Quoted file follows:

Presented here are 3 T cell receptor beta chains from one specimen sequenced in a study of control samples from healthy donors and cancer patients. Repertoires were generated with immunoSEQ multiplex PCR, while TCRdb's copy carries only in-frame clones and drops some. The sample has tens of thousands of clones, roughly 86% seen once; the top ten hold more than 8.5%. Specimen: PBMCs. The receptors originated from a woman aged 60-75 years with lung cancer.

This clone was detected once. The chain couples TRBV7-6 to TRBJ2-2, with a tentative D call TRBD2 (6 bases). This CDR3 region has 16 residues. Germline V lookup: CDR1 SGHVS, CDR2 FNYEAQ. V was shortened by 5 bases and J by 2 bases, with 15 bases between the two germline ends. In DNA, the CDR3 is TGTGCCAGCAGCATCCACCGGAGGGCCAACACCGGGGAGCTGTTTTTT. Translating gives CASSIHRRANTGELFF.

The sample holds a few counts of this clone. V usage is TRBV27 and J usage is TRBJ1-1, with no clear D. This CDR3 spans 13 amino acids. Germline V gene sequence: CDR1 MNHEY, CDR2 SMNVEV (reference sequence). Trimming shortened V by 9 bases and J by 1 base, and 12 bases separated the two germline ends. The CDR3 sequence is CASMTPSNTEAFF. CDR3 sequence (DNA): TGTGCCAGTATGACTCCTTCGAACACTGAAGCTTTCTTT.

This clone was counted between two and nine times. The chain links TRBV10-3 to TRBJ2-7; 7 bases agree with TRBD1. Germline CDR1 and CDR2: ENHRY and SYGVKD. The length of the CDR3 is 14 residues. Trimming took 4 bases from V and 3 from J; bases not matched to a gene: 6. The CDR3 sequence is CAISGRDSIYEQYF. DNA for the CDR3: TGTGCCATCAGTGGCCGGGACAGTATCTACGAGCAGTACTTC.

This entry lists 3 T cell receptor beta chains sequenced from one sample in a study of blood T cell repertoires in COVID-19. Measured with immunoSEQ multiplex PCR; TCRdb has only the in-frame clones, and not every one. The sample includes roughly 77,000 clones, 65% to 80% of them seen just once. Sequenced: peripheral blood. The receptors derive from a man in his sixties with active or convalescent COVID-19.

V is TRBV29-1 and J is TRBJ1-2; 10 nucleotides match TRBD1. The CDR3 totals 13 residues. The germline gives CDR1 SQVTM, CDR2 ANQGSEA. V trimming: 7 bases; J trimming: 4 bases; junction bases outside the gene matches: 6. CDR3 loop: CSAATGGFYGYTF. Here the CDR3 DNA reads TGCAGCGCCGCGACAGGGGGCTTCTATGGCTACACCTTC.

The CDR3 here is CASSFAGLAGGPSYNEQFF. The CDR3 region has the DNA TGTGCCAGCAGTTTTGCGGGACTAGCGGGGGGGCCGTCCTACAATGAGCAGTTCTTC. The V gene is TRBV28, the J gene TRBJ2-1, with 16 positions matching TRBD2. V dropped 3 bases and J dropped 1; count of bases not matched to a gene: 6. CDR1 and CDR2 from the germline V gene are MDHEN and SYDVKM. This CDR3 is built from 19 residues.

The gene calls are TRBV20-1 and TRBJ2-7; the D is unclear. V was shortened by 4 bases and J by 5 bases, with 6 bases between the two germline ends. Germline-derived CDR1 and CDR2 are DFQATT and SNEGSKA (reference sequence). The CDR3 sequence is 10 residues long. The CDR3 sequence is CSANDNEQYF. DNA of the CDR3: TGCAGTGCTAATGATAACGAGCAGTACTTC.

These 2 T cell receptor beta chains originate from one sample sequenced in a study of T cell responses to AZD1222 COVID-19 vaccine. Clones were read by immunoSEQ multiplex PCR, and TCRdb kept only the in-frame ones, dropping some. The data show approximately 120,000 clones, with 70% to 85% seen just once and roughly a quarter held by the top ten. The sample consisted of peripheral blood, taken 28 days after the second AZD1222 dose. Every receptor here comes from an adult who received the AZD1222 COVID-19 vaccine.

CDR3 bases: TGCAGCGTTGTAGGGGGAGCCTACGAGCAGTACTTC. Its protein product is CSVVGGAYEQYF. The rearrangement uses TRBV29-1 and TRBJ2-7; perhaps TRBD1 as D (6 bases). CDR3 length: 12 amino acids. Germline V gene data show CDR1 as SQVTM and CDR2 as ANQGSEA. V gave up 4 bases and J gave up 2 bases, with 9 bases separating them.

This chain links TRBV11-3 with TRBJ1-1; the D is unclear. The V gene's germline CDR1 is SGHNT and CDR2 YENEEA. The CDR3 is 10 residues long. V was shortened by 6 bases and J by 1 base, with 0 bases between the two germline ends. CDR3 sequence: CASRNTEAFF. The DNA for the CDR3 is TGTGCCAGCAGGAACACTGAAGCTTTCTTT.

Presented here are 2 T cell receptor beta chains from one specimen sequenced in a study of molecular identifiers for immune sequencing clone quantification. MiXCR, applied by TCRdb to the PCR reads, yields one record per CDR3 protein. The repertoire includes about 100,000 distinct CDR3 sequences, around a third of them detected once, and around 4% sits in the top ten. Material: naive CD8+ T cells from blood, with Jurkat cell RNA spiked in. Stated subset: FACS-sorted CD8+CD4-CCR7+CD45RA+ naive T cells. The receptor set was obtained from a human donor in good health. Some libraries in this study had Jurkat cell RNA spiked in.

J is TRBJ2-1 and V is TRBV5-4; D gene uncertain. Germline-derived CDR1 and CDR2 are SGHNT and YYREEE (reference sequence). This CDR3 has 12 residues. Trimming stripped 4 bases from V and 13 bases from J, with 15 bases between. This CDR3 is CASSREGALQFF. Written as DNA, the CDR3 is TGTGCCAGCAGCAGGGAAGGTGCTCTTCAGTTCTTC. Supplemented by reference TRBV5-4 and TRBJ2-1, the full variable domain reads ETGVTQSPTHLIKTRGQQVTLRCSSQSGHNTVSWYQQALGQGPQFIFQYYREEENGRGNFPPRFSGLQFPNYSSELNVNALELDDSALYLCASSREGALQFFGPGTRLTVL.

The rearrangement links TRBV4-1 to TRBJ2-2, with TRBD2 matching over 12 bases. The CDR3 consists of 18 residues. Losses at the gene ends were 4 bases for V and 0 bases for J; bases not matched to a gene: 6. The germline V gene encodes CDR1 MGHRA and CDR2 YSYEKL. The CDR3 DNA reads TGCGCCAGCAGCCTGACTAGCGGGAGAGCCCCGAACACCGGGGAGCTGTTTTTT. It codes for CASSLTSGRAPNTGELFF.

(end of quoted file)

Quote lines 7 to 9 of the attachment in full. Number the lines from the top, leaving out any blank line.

The CDR3 here is CASSFAGLAGGPSYNEQFF. The CDR3 region has the DNA TGTGCCAGCAGTTTTGCGGGACTAGCGGGGGGGCCGTCCTACAATGAGCAGTTCTTC. The V gene is TRBV28, the J gene TRBJ2-1, with 16 positions matching TRBD2. V dropped 3 bases and J dropped 1; count of bases not matched to a gene: 6. CDR1 and CDR2 from the germline V gene are MDHEN and SYDVKM. This CDR3 is built from 19 residues.

The gene calls are TRBV20-1 and TRBJ2-7; the D is unclear. V was shortened by 4 bases and J by 5 bases, with 6 bases between the two germline ends. Germline-derived CDR1 and CDR2 are DFQATT and SNEGSKA (reference sequence). The CDR3 sequence is 10 residues long. The CDR3 sequence is CSANDNEQYF. DNA of the CDR3: TGCAGTGCTAATGATAACGAGCAGTACTTC.

These 2 T cell receptor beta chains originate from one sample sequenced in a study of T cell responses to AZD1222 COVID-19 vaccine. Clones were read by immunoSEQ multiplex PCR, and TCRdb kept only the in-frame ones, dropping some. The data show approximately 120,000 clones, with 70% to 85% seen just once and roughly a quarter held by the top ten. The sample consisted of peripheral blood, taken 28 days after the second AZD1222 dose. Every receptor here comes from an adult who received the AZD1222 COVID-19 vaccine.